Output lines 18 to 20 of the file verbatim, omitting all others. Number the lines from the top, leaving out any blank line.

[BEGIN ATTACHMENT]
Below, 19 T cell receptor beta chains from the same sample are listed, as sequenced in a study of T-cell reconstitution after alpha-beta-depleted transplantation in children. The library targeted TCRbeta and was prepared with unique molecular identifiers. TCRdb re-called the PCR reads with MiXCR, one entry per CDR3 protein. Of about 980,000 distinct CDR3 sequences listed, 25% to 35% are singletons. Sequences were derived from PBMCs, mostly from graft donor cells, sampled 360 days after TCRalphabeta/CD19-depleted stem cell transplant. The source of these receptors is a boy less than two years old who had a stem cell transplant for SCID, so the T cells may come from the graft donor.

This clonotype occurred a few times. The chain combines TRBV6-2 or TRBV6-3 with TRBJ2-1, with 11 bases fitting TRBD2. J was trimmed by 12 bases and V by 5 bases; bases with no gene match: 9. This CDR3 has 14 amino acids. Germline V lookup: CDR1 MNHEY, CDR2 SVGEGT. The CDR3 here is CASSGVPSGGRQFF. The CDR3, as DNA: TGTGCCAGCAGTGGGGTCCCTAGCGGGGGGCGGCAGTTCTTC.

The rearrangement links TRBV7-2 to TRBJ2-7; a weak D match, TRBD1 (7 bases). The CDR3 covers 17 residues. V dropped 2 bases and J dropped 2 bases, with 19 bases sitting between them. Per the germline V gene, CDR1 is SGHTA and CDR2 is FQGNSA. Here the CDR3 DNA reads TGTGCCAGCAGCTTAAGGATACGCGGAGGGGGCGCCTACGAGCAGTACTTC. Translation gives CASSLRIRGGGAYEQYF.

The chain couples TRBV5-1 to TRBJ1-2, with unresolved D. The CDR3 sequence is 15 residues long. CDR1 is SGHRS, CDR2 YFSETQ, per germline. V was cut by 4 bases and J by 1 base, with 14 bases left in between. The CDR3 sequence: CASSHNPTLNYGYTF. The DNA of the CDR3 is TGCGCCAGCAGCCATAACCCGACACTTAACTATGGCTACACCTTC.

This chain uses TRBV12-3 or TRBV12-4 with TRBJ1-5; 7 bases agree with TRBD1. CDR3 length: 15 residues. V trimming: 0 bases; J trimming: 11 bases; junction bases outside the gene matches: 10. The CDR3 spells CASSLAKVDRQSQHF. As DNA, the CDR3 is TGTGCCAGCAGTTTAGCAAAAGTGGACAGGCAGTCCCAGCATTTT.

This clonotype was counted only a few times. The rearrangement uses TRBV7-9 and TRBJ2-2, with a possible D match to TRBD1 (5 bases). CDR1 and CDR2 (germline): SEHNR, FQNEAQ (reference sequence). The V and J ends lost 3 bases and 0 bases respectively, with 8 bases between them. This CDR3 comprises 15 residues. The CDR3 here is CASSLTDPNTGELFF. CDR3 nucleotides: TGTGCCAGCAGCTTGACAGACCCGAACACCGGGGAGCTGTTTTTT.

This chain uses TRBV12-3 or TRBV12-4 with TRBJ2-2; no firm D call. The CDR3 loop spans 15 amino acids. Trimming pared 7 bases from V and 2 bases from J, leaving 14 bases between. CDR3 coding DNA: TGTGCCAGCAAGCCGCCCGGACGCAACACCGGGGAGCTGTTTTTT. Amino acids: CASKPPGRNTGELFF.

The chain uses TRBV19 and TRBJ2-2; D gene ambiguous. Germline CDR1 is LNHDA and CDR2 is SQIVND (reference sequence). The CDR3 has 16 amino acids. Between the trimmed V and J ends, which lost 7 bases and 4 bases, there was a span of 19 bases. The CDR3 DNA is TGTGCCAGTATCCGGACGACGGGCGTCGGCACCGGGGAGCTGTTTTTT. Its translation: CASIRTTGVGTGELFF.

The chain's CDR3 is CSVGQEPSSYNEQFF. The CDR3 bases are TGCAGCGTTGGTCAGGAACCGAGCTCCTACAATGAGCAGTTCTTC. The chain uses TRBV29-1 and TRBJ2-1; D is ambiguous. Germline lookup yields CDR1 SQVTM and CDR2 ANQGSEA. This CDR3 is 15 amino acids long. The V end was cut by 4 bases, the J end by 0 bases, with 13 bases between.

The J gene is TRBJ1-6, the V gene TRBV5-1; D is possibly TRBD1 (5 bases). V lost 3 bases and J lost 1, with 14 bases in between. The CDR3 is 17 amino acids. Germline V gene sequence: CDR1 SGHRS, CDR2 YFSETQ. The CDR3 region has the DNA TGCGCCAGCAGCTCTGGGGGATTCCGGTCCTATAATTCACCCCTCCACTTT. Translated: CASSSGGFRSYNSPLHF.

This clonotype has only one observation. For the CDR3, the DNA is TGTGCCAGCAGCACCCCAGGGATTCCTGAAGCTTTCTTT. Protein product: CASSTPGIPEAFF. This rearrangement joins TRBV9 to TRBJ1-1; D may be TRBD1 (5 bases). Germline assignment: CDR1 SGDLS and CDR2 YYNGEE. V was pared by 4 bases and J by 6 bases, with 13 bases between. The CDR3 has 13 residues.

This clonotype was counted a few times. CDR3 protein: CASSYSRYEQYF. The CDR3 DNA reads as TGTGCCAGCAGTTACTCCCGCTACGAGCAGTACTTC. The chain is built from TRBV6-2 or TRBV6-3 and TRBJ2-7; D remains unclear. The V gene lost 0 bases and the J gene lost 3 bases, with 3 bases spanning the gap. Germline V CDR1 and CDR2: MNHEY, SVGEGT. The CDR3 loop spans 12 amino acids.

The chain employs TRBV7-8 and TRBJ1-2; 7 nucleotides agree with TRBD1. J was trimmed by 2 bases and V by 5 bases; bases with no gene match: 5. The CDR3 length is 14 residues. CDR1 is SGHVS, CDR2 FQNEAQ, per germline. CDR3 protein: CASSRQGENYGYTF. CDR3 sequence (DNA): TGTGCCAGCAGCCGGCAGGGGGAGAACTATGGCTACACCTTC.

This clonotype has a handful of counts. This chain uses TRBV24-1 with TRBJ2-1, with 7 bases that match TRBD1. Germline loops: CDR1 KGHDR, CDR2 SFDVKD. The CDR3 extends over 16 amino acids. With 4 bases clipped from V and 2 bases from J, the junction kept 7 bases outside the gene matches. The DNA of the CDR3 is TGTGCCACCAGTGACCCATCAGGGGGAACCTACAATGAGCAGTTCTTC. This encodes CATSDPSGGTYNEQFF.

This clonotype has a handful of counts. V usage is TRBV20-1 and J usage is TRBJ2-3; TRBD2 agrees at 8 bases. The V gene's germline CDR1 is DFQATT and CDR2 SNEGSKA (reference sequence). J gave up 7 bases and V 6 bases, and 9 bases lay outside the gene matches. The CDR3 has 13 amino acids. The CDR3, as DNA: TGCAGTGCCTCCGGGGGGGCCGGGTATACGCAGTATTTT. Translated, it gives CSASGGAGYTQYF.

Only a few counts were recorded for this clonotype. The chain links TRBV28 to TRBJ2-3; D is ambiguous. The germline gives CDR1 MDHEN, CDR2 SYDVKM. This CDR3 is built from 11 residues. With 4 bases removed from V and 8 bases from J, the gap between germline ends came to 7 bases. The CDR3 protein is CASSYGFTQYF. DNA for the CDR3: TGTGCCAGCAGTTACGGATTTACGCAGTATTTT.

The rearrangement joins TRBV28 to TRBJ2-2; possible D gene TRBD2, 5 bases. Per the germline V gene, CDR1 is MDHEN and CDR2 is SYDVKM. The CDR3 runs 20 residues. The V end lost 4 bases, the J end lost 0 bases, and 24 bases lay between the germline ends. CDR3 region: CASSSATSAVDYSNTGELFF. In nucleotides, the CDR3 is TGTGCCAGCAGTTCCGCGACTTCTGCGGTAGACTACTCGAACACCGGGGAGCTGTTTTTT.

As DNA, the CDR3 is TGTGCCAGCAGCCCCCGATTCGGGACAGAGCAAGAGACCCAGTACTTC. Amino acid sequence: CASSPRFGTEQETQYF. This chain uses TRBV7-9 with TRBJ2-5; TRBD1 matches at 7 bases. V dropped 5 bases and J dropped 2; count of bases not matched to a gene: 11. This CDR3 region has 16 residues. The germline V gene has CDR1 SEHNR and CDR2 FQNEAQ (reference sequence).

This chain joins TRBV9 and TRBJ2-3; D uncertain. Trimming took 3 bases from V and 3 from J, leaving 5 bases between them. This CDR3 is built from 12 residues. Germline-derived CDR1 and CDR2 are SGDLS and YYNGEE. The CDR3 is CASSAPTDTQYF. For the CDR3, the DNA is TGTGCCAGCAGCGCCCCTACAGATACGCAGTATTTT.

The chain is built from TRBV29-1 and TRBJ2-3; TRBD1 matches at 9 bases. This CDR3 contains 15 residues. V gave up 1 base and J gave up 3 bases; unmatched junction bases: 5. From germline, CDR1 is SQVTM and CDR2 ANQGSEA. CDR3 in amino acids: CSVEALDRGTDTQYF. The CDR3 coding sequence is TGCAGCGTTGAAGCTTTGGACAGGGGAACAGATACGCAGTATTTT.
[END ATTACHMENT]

As DNA, the CDR3 is TGTGCCAGCAGCCCCCGATTCGGGACAGAGCAAGAGACCCAGTACTTC. Amino acid sequence: CASSPRFGTEQETQYF. This chain uses TRBV7-9 with TRBJ2-5; TRBD1 matches at 7 bases. V dropped 5 bases and J dropped 2; count of bases not matched to a gene: 11. This CDR3 region has 16 residues. The germline V gene has CDR1 SEHNR and CDR2 FQNEAQ (reference sequence).

This chain joins TRBV9 and TRBJ2-3; D uncertain. Trimming took 3 bases from V and 3 from J, leaving 5 bases between them. This CDR3 is built from 12 residues. Germline-derived CDR1 and CDR2 are SGDLS and YYNGEE. The CDR3 is CASSAPTDTQYF. For the CDR3, the DNA is TGTGCCAGCAGCGCCCCTACAGATACGCAGTATTTT.

The chain is built from TRBV29-1 and TRBJ2-3; TRBD1 matches at 9 bases. This CDR3 contains 15 residues. V gave up 1 base and J gave up 3 bases; unmatched junction bases: 5. From germline, CDR1 is SQVTM and CDR2 ANQGSEA. CDR3 in amino acids: CSVEALDRGTDTQYF. The CDR3 coding sequence is TGCAGCGTTGAAGCTTTGGACAGGGGAACAGATACGCAGTATTTT.